Never Rarely Sometimes Always, the latest film from writer-director Eliza Hittman (Beach Rats), merges the tension of a thriller, the sensitivity of a character study and the urgency of a documentary.

The story of a pregnant Pennsylvanian teenager seeking an abortion with assistance from her cousin delivers a sufficiently damning indictment of the frustrating inefficiencies and frightening biases found in American gynecological care for young women. It also throws a scathing rejoinder to the rancid rationale that maybe such lessons should be learned cruelly — such a gauntlet as a womanly rite of passage, completed with only lifetime scars shared with no one. But Never Rarely Sometimes Always is also a finely rendered portrait of grace and strength in friendship. All those elements are elevated by the verisimilitude of cinematographer Hélène Louvart’s 16-millimeter film stock, Chris Foster’s enveloping sound design, a stealthily heartbreaking performance from Talia Ryder (in her first feature-length role) and an exquisitely detailed lead turn from Sidney Flanigan (in her acting debut).

The film introduces Autumn Callahan (Flanigan) onstage at her high school’s talent show — where she is clearly a poignant outlier in a parade of pastiche. “He makes me do things that I don’t wanna do,” she sings, adapting a song by ’60s girl group The Exciters. “He’s got the power of love over me.” Her mother (singer-songwriter Sharon Van Etten), stepdad Ted (Ryan Eggold) and siblings watch with blank stares. The only response: Someone shouts “Slut!” in a silent moment. (The doo-woppy acts that precede Autumn onstage, and the Pink Ladies-esque jacket she wears, also let you know there won’t be any sort of oh-well easy-out solution a la Rizzo in Grease.)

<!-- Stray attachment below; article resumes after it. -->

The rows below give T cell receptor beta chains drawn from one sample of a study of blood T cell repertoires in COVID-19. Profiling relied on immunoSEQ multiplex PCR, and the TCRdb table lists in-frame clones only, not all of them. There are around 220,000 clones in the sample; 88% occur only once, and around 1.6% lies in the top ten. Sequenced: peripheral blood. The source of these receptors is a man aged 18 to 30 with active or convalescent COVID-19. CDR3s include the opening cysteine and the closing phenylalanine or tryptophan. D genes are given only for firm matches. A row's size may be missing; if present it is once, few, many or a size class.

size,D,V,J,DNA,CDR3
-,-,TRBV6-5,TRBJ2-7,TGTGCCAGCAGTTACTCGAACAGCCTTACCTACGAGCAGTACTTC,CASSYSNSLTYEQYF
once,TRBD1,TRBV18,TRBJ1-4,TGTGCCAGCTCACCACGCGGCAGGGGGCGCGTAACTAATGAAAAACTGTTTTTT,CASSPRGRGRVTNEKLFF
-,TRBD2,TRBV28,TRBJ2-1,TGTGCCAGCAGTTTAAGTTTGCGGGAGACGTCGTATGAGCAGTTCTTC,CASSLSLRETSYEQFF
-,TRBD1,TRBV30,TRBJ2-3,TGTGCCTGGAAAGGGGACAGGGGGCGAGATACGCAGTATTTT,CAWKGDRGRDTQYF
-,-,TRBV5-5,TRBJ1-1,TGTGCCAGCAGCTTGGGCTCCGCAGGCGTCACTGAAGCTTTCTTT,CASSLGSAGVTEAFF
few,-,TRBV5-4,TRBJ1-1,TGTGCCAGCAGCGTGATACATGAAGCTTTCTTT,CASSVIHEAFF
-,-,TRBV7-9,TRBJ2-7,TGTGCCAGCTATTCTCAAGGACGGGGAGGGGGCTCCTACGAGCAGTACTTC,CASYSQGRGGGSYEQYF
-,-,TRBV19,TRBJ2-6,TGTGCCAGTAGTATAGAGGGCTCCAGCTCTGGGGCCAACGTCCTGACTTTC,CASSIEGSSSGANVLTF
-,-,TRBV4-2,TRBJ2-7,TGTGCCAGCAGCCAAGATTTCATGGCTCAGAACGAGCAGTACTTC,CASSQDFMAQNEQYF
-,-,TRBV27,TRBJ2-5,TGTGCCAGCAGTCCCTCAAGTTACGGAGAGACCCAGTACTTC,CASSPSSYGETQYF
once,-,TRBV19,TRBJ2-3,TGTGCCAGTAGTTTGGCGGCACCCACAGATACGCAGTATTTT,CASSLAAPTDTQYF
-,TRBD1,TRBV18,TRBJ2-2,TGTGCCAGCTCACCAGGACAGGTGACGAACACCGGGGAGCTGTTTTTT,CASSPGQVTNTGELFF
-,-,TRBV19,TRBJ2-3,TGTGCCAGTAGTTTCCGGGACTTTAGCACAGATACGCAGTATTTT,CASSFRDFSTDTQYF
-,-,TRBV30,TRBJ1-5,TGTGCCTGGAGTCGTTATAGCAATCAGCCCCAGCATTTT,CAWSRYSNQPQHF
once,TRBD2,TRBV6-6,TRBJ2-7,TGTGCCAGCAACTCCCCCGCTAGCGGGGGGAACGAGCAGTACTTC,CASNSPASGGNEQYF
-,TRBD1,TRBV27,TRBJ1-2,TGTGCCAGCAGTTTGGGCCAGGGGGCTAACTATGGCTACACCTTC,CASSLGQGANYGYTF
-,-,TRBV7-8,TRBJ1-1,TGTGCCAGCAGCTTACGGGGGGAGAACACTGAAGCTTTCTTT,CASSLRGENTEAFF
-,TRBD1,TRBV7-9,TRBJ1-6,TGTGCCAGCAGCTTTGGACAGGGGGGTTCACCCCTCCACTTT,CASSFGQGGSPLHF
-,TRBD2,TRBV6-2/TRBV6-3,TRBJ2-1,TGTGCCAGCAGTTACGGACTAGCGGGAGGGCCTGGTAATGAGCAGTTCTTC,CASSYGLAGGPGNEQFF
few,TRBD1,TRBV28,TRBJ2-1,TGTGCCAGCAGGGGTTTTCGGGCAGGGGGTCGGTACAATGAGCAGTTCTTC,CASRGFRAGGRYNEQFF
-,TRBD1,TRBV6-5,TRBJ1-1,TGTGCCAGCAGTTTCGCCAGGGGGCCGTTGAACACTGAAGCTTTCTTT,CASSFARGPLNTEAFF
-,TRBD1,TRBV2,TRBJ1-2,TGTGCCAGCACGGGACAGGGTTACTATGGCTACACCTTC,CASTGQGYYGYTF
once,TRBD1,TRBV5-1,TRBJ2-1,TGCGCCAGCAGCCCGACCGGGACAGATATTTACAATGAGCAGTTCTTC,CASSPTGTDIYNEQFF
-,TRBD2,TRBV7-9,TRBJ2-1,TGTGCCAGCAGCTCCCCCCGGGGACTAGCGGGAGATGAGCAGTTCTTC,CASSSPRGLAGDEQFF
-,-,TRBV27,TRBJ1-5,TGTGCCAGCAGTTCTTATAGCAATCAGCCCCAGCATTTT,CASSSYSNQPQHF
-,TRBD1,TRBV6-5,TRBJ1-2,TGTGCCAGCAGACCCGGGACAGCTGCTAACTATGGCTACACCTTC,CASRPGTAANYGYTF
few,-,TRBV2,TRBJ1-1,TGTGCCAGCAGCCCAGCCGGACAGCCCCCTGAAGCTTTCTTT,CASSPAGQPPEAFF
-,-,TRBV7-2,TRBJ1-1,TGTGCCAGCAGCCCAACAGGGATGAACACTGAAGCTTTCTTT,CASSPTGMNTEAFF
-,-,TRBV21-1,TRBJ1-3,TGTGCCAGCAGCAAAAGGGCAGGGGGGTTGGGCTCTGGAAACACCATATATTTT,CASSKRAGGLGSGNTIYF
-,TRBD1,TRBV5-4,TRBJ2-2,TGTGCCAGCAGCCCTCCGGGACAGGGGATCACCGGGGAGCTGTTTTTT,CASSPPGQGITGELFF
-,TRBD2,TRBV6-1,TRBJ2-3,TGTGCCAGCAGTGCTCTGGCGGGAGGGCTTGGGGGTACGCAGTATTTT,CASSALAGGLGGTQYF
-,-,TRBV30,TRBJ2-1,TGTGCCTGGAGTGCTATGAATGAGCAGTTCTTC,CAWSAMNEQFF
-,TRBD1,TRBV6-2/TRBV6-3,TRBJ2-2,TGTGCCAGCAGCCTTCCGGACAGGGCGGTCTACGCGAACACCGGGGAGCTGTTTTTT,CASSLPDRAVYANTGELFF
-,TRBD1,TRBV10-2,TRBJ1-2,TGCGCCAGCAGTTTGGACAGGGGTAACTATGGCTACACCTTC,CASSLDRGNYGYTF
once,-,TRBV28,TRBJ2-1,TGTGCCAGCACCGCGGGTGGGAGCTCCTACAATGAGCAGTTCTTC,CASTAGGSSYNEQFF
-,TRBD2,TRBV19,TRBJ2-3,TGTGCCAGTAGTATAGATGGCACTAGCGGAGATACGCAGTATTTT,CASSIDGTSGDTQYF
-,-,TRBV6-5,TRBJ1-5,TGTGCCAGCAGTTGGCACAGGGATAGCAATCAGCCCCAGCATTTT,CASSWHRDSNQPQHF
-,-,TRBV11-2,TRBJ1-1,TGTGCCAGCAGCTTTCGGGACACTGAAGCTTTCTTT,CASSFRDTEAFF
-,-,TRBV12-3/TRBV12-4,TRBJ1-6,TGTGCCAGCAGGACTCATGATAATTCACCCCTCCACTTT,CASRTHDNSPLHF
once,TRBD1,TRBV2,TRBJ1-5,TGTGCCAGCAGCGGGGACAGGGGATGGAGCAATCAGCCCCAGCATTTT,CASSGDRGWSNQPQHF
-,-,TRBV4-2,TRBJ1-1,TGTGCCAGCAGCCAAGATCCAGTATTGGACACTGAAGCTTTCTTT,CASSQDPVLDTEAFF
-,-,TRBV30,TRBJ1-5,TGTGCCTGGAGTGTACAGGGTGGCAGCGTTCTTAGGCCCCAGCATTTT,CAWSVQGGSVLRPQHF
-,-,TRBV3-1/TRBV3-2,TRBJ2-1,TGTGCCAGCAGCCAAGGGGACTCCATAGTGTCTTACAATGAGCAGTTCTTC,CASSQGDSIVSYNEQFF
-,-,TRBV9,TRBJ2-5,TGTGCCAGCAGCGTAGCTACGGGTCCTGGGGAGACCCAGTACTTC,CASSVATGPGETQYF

Autumn suspects she is pregnant and, with no support system of note at home, surreptitiously visits a woman’s clinic for a test. She’s hoping to get some guidance and counsel beyond what a stick in a box would tell her. But the latter is all she gets, along some radically outdated trifold brochures and a pushy pro-life agenda from the practitioners. “This is the most magical sound you will ever hear,” says a sonogram technician of a fetal heartbeat that, to Autumn, might as well be a signal emitting from an unknowable alien planet.

Autumn’s cousin Skylar (Ryder) is the only one in whom she can confide. The two work as cashiers at a grocery store, where they are both physically and grossly leched upon by their male manager every night, and middle-aged men regularly ogle Skylar. When they learn Autumn cannot get an abortion in Pennsylvania without the consent of her parents — from whom she’d receive only shame — Skylar silently and instinctively instigates a plan. 

There’s no need for Skylar to speak it; we instantly recognize the resignation that feels like a last resort for young women shunted by a one-size-fits-all approach to pregnancy. It’s the first of several long, silent passages in which both Flanigan and Ryder convey so much simply through micro-expressions and body language. On a dime, Skyler snatches money from one night’s take at the grocery store. Soon they’re on a bus for Autumn to get the abortion in New York.